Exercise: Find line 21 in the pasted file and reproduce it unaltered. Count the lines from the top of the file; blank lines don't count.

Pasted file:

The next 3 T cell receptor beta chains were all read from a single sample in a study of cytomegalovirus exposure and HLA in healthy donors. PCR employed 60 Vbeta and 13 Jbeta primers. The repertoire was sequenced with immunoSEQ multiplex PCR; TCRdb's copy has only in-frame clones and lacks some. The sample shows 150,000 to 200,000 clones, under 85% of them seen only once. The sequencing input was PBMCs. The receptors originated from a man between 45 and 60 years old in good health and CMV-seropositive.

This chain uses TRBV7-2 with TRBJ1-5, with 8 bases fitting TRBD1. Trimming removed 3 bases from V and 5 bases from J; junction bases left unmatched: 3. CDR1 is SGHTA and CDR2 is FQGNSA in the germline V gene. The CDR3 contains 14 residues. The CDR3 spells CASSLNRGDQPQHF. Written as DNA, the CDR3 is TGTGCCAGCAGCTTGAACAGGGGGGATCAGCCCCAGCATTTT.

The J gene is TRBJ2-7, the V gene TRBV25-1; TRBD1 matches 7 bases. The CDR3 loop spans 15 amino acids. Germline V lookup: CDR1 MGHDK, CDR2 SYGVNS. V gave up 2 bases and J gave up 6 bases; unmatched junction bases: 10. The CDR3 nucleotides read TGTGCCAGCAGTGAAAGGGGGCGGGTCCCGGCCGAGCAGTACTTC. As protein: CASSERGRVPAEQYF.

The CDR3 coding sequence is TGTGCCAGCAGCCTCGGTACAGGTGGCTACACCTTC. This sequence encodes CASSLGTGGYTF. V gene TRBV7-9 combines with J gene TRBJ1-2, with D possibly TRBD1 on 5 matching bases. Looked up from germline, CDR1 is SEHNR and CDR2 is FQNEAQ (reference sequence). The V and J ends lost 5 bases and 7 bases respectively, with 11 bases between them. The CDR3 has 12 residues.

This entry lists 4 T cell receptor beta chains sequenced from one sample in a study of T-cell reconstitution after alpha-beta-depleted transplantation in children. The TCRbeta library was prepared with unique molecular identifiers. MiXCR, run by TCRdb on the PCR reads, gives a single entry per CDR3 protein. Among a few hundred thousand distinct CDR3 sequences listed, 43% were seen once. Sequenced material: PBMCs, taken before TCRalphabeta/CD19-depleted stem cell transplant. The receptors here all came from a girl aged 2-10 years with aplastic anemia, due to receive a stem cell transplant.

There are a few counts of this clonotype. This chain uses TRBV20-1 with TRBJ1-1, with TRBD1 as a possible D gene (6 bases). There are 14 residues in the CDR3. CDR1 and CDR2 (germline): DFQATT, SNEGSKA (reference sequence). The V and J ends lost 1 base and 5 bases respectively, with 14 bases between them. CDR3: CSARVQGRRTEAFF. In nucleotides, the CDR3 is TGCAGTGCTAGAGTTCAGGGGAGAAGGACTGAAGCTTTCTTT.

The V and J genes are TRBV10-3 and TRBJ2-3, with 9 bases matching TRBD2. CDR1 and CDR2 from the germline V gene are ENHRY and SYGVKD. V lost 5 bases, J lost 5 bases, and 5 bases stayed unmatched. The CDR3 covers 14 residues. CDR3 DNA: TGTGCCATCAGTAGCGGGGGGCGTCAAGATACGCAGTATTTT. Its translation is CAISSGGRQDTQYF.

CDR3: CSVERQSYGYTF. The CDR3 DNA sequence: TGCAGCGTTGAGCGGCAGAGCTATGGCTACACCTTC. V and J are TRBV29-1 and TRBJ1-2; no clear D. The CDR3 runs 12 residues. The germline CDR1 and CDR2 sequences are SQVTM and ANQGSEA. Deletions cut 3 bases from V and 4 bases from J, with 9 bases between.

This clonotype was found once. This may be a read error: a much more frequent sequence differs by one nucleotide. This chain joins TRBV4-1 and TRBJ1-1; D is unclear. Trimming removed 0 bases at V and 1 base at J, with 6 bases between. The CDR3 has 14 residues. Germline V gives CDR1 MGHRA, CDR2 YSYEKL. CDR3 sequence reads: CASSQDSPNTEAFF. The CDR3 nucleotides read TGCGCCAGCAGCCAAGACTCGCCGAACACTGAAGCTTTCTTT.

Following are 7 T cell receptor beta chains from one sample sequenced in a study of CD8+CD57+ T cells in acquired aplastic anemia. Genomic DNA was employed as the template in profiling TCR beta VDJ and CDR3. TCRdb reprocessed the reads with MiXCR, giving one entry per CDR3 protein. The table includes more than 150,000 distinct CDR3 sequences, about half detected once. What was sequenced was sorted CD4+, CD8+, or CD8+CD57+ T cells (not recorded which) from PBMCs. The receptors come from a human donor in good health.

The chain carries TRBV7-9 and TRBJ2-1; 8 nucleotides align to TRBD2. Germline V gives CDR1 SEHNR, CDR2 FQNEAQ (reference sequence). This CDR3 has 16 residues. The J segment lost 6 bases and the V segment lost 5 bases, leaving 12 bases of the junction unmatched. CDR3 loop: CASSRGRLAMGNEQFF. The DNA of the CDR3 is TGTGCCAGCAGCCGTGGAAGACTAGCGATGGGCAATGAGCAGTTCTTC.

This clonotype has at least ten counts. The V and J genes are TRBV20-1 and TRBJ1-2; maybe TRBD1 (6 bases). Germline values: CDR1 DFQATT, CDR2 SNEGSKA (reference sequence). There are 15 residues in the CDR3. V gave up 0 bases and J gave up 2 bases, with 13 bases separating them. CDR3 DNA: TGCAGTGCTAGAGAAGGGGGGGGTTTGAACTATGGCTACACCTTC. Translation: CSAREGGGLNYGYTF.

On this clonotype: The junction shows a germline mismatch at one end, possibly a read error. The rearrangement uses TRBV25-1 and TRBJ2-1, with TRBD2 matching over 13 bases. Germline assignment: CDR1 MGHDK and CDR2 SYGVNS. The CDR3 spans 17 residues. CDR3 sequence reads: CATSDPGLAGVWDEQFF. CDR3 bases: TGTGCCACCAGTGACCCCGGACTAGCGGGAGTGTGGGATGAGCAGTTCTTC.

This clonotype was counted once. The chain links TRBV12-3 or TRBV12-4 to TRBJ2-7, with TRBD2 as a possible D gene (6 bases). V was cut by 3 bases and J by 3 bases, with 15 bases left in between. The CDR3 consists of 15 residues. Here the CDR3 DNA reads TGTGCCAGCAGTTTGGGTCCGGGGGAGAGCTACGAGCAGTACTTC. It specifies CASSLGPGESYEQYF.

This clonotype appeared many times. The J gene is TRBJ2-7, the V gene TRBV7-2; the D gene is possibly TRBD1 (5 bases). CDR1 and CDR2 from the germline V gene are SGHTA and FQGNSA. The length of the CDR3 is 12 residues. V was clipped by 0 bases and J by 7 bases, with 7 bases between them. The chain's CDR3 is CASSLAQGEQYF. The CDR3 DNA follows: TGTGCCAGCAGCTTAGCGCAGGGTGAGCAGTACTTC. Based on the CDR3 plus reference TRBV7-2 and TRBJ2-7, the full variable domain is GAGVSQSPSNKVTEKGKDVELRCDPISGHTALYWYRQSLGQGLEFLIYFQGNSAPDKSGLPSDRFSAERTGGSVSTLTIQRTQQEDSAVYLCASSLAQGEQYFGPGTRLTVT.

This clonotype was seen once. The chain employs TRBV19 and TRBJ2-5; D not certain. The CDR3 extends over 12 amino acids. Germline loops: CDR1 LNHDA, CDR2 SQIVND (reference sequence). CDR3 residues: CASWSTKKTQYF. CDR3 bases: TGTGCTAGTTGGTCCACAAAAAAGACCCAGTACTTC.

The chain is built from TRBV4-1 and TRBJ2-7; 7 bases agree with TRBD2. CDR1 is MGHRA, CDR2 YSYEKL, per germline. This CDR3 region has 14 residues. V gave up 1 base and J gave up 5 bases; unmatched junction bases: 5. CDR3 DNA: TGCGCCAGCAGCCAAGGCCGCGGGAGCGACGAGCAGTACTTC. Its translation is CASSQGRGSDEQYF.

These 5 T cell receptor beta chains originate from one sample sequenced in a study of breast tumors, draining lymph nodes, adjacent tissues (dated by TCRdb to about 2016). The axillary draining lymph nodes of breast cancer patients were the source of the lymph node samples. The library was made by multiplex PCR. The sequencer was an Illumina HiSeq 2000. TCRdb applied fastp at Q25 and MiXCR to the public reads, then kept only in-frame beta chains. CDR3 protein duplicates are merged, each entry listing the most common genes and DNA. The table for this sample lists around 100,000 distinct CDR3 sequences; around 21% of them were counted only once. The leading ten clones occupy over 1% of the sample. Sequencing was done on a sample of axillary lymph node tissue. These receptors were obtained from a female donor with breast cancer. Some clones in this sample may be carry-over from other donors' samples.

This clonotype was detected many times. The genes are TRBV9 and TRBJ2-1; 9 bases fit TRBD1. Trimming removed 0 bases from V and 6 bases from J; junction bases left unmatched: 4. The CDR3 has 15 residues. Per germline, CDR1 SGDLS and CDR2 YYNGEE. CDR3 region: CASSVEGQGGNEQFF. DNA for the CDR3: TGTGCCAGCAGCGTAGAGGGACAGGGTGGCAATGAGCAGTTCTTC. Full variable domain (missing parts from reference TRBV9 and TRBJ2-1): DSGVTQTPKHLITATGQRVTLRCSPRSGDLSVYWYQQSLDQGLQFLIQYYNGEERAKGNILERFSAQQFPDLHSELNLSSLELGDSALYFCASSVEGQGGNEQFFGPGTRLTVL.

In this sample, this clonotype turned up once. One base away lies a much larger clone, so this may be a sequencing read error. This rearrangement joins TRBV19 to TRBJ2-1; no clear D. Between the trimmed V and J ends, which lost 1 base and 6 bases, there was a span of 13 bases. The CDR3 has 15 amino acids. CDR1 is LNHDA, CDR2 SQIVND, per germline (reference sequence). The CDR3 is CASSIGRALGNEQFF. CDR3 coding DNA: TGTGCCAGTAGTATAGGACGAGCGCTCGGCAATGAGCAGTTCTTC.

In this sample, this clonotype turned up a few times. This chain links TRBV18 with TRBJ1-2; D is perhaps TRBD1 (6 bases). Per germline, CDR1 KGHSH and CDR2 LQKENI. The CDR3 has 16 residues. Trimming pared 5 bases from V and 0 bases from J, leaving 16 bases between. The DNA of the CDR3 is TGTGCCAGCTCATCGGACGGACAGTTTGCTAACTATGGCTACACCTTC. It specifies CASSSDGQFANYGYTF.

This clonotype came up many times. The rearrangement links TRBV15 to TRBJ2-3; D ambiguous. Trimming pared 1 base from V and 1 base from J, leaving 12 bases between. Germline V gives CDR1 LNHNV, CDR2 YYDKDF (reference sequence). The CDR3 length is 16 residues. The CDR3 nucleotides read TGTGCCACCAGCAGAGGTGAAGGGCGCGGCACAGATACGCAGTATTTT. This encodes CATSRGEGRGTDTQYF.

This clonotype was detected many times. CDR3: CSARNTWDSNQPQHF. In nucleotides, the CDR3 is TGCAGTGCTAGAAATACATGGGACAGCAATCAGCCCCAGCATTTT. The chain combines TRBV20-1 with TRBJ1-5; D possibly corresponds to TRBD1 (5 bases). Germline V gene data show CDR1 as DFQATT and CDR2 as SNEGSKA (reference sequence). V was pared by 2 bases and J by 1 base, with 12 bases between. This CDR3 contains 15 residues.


In this sample, this clonotype turned up a few times. This chain links TRBV18 with TRBJ1-2; D is perhaps TRBD1 (6 bases). Per germline, CDR1 KGHSH and CDR2 LQKENI. The CDR3 has 16 residues. Trimming pared 5 bases from V and 0 bases from J, leaving 16 bases between. The DNA of the CDR3 is TGTGCCAGCTCATCGGACGGACAGTTTGCTAACTATGGCTACACCTTC. It specifies CASSSDGQFANYGYTF.